jump to navigation

Some thoughts on the immigration mess May 5, 2010

Posted by Tantumblogo in Basics, General Catholic.
trackback

As a Catholic, the immigration situation in this country is a very difficult one to deal with.  The new law in Arizona has generally been terribly misrepresented, by some within the Church and many without.  It’s very easy to condemn the actions of a state that is literally being overrun by immigrants, and I have been disappointed that some voices in the Church have allowed themselves to use ridiculous rhetoric to excoriate the citizens of Arizona or any other state that tries to address this issue. 

What does the Church say about immigration?  From the Catechism:

2241 The more prosperous nations are obliged, to the extent they are able, to welcome the foreigner in search of the security and the means of livelihood which he cannot find in his country of origin. Public authorities should see to it that the natural right is respected that places a guest under the protection of those who receive him.

Political authorities, for the sake of the common good for which they are responsible, may make the exercise of the right to immigrate subject to various juridical conditions, especially with regard to the immigrants’ duties toward their country of adoption. Immigrants are obliged to respect with gratitude the material and spiritual heritage of the country that receives them, to obey its laws and to assist in carrying civic burdens.

So, the Church does not maintain that rich countries have an obligation to have open borders or to allow unlimited immigration.  I was very disappointed to hear Archbishop Dolan accuse Arizonans of being ‘anti-immigrant’ because of the law they passed, which does nothing more than seek to enforce existing federal law.  Cardinal Mahoney has gone off the rails on the issue.  Both men have misrepresented both the intent of the large majority of Americans (60%  support the Arizona law) as being ‘anti-immigration’ because they oppose unlimited and destructive illegal immigration.  I say it again, we are not required as Catholics to support unlimited immigration into our country or any other.  All nations have a right to set reasonable limits on immigration, and it is the solemn duty of any government to protect its citizens and its borders.  The federal government has not been doing either.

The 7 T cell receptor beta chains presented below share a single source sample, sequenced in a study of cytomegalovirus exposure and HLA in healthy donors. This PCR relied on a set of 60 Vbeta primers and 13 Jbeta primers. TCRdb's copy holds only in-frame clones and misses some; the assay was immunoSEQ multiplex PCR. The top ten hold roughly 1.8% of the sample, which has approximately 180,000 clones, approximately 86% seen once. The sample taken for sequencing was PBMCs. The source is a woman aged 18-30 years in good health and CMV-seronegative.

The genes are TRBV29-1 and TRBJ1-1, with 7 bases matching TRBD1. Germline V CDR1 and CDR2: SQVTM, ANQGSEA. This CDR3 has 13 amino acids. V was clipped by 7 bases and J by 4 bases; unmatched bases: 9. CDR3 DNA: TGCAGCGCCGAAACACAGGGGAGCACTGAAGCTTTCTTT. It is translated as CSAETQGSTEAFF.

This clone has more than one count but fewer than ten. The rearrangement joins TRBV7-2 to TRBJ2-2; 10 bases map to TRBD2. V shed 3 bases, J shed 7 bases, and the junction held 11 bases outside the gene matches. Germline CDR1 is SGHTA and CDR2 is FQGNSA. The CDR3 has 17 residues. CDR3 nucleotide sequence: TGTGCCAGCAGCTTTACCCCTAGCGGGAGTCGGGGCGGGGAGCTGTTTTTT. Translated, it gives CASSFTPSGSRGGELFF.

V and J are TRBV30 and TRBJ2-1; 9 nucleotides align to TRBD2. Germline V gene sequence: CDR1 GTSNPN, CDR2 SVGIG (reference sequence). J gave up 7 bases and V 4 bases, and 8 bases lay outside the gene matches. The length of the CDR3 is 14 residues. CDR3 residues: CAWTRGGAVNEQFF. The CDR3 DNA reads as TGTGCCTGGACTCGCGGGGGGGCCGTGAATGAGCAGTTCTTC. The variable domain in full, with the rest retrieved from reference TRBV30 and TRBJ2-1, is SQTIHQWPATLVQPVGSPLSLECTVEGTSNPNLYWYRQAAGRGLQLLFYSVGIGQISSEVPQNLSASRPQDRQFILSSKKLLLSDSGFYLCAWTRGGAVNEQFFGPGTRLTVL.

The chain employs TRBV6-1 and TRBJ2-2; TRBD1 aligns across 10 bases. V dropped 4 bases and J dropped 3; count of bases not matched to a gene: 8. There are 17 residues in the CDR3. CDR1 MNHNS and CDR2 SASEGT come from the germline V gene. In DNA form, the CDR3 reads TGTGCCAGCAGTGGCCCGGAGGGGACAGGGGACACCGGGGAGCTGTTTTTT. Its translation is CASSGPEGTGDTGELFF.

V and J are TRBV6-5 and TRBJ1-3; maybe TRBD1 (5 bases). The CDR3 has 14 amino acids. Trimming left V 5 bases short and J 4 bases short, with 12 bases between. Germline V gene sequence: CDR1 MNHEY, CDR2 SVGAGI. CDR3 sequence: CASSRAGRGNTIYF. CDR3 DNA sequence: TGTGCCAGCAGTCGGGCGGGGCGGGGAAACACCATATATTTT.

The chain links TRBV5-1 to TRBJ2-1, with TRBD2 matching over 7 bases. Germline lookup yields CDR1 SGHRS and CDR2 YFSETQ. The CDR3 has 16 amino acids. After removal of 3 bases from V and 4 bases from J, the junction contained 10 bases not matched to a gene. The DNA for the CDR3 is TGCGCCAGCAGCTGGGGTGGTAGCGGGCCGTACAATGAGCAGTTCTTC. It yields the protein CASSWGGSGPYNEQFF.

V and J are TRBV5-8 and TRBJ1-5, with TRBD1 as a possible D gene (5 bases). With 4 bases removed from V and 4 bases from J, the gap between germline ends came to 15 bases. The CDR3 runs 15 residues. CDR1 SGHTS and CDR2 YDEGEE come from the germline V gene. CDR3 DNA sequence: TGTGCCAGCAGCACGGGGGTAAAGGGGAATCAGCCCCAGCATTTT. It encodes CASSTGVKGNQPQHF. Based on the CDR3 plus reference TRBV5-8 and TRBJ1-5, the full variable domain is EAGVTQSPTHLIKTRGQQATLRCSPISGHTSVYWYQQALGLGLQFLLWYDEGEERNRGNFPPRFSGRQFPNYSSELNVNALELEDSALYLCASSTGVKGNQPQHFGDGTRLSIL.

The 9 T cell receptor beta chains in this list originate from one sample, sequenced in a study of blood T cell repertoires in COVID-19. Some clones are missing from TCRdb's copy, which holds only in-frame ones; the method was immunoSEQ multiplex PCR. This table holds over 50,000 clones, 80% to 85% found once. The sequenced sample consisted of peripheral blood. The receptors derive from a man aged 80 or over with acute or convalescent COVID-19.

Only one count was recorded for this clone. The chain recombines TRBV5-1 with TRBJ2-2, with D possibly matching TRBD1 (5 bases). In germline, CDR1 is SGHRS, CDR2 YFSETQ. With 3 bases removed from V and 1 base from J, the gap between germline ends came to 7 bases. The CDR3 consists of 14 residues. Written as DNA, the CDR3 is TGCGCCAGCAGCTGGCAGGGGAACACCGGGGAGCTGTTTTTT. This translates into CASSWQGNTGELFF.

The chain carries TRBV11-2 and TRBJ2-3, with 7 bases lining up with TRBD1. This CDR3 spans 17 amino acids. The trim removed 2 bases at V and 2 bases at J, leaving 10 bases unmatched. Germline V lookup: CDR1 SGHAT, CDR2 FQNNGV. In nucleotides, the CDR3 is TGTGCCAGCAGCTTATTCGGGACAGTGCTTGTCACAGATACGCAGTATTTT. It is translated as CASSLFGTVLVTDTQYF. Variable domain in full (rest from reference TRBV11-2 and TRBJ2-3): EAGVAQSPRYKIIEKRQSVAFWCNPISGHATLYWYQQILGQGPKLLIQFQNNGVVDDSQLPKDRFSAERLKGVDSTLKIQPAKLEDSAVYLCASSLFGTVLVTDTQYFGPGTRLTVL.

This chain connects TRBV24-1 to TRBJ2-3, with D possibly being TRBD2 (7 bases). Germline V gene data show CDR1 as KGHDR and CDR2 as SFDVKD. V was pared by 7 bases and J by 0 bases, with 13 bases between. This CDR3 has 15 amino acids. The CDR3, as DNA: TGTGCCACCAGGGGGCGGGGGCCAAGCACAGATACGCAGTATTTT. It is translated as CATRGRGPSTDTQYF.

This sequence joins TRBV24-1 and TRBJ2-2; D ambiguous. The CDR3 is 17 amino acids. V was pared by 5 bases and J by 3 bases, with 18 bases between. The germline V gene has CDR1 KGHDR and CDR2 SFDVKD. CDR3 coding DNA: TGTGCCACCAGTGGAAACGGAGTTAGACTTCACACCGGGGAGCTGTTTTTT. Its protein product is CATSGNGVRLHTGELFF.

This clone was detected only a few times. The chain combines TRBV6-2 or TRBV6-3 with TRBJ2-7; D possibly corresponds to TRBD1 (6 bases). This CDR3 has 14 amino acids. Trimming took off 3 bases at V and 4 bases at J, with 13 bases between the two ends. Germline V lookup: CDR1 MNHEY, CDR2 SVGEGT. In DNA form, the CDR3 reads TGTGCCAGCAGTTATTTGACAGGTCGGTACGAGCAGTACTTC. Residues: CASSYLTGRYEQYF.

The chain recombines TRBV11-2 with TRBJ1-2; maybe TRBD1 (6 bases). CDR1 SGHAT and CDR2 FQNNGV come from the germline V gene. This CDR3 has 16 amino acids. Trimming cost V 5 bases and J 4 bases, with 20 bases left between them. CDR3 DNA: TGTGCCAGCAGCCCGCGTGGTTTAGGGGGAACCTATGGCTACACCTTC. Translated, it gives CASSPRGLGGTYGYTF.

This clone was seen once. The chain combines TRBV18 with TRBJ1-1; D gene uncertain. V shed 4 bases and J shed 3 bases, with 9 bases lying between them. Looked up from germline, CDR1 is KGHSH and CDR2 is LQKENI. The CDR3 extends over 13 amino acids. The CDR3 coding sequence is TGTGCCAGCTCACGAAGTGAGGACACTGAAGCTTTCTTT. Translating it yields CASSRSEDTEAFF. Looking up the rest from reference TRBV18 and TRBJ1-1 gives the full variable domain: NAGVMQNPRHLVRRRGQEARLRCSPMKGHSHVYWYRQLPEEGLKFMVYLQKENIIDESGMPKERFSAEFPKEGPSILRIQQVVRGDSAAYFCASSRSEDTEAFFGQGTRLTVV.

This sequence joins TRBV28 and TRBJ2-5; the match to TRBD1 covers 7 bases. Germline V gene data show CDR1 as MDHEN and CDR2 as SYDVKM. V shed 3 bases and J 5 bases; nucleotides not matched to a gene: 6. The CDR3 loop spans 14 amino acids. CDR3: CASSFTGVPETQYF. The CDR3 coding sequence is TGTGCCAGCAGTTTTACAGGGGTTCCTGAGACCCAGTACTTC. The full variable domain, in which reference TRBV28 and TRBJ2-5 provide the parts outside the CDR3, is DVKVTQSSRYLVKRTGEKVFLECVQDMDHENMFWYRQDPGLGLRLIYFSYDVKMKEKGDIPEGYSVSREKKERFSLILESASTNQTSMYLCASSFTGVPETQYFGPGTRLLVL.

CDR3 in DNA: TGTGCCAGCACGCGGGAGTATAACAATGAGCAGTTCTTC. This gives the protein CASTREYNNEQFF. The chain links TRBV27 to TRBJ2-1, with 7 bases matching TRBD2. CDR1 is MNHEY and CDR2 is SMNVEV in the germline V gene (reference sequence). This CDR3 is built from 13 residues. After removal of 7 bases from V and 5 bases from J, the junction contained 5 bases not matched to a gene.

It’s very easy to sit in a comfortable chancery, in some cases thousands of miles from the problem, and cast judgement on the reasoned opinions of millions of your fellow citizens.  It’s very easy to ignore the problems that this influx of illegal immigration brings.  But the reality speaks for itself.  Ranchers are murderedRape is frequent.   Ranchers and others have to put up with their property being completly trashed by wave after wave of illegals walking through.  And we have a growing, militant group of illegals who threaten violence if they are not given not only citizen-ship on demand, but all the largesse of a rich society handed to them on a silver platter.  

Many people who want a major change in federal policy on illegal immigration seek the same thing – control the border.  Until the border is controlled, we can have no reasonable discussion on how to best address immigration in general.  It’s not helpful when leadership in the Church engages in demonization of those who have their lives turned upside down, who can’t even go out on their property for fear of being attacked, by illegal immigration.   This kind of rhetoric sure isn’t helping a situation that is not headed in any good direction:

Comments

1. Mary - May 6, 2010

I lived on a farm along the Medina River growing up. We frequently had illegal aliens walk across our property. We saw campfires at night, trash left behind, turtle shells (shot and eaten for dinner), and saw our share of illegals actually walking across our property. A neighbor owned an vacant home nearby which was frequently ransacked.
As a child, I walked upon several of these illegals (I was about 8 ft from them). I ran so fast the 250 yards back to the house.
No, we never suffered from physical harm, but I was tormented with nightmares for many years after.

Let us ask those supporting the opening of our borders if they have ever invited one of these illegals into their home, to sleep in the guest bedroom next to their sleeping son or daughter. And for the priests and bishops, do you lock your doors? Do you ever invite criminals into your homes for a bed to sleep in? Shame on you for your naive accusations, or worse.

These people in Arizone fear for the lives of their families, for their property and livelihood, and their own lives!!! And it’s not a made-up fear, but it’s based on actual events, it’s a legitimate fear.
We should not turn our backs on our fellow countrymen, these should be protected before we attempt to help others, many of whom have a criminal history in their own country, and cross the border smuggling drugs and weapons!!!


Sorry comments are closed for this entry

%d bloggers like this: